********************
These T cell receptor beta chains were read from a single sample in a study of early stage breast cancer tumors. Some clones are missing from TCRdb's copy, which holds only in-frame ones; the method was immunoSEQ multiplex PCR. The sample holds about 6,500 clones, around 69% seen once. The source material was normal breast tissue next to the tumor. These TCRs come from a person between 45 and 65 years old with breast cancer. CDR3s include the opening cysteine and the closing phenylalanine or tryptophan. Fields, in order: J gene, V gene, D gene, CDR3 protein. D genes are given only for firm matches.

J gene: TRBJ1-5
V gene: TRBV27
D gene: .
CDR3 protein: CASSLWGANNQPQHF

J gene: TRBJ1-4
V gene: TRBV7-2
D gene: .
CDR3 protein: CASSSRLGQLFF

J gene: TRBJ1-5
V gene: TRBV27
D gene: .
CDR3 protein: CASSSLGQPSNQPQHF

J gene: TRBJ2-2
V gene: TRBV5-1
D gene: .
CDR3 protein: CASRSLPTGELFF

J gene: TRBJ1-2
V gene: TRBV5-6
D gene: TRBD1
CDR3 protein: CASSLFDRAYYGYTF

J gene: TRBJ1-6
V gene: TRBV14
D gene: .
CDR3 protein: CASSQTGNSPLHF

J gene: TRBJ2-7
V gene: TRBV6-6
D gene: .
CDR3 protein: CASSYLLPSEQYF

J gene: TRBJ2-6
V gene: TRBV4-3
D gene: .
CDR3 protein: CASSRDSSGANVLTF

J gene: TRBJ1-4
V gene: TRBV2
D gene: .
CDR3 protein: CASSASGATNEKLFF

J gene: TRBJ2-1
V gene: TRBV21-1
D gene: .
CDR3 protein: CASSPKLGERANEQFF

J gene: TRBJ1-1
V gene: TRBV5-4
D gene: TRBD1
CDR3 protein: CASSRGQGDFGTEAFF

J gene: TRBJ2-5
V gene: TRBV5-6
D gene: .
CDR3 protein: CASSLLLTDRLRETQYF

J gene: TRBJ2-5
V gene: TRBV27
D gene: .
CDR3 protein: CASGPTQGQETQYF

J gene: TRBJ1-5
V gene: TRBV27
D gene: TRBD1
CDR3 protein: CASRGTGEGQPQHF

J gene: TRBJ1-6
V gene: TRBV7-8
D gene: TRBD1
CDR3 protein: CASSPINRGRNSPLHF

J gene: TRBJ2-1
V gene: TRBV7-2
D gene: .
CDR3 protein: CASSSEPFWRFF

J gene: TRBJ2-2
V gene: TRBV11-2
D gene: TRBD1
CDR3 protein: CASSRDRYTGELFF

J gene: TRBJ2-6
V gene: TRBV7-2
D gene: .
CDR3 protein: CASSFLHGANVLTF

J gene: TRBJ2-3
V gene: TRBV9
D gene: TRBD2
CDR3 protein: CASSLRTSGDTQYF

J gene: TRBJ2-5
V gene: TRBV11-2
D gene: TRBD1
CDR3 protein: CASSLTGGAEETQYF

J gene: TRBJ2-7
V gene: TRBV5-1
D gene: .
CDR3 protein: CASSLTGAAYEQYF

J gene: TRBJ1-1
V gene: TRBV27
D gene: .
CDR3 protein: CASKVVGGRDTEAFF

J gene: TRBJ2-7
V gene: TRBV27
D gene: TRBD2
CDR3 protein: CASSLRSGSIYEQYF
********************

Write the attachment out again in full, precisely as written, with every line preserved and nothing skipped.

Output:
These T cell receptor beta chains were read from a single sample in a study of early stage breast cancer tumors. Some clones are missing from TCRdb's copy, which holds only in-frame ones; the method was immunoSEQ multiplex PCR. The sample holds about 6,500 clones, around 69% seen once. The source material was normal breast tissue next to the tumor. These TCRs come from a person between 45 and 65 years old with breast cancer. CDR3s include the opening cysteine and the closing phenylalanine or tryptophan. Fields, in order: J gene, V gene, D gene, CDR3 protein. D genes are given only for firm matches.

J gene: TRBJ1-5
V gene: TRBV27
D gene: .
CDR3 protein: CASSLWGANNQPQHF

J gene: TRBJ1-4
V gene: TRBV7-2
D gene: .
CDR3 protein: CASSSRLGQLFF

J gene: TRBJ1-5
V gene: TRBV27
D gene: .
CDR3 protein: CASSSLGQPSNQPQHF

J gene: TRBJ2-2
V gene: TRBV5-1
D gene: .
CDR3 protein: CASRSLPTGELFF

J gene: TRBJ1-2
V gene: TRBV5-6
D gene: TRBD1
CDR3 protein: CASSLFDRAYYGYTF

J gene: TRBJ1-6
V gene: TRBV14
D gene: .
CDR3 protein: CASSQTGNSPLHF

J gene: TRBJ2-7
V gene: TRBV6-6
D gene: .
CDR3 protein: CASSYLLPSEQYF

J gene: TRBJ2-6
V gene: TRBV4-3
D gene: .
CDR3 protein: CASSRDSSGANVLTF

J gene: TRBJ1-4
V gene: TRBV2
D gene: .
CDR3 protein: CASSASGATNEKLFF

J gene: TRBJ2-1
V gene: TRBV21-1
D gene: .
CDR3 protein: CASSPKLGERANEQFF

J gene: TRBJ1-1
V gene: TRBV5-4
D gene: TRBD1
CDR3 protein: CASSRGQGDFGTEAFF

J gene: TRBJ2-5
V gene: TRBV5-6
D gene: .
CDR3 protein: CASSLLLTDRLRETQYF

J gene: TRBJ2-5
V gene: TRBV27
D gene: .
CDR3 protein: CASGPTQGQETQYF

J gene: TRBJ1-5
V gene: TRBV27
D gene: TRBD1
CDR3 protein: CASRGTGEGQPQHF

J gene: TRBJ1-6
V gene: TRBV7-8
D gene: TRBD1
CDR3 protein: CASSPINRGRNSPLHF

J gene: TRBJ2-1
V gene: TRBV7-2
D gene: .
CDR3 protein: CASSSEPFWRFF

J gene: TRBJ2-2
V gene: TRBV11-2
D gene: TRBD1
CDR3 protein: CASSRDRYTGELFF

J gene: TRBJ2-6
V gene: TRBV7-2
D gene: .
CDR3 protein: CASSFLHGANVLTF

J gene: TRBJ2-3
V gene: TRBV9
D gene: TRBD2
CDR3 protein: CASSLRTSGDTQYF

J gene: TRBJ2-5
V gene: TRBV11-2
D gene: TRBD1
CDR3 protein: CASSLTGGAEETQYF

J gene: TRBJ2-7
V gene: TRBV5-1
D gene: .
CDR3 protein: CASSLTGAAYEQYF

J gene: TRBJ1-1
V gene: TRBV27
D gene: .
CDR3 protein: CASKVVGGRDTEAFF

J gene: TRBJ2-7
V gene: TRBV27
D gene: TRBD2
CDR3 protein: CASSLRSGSIYEQYF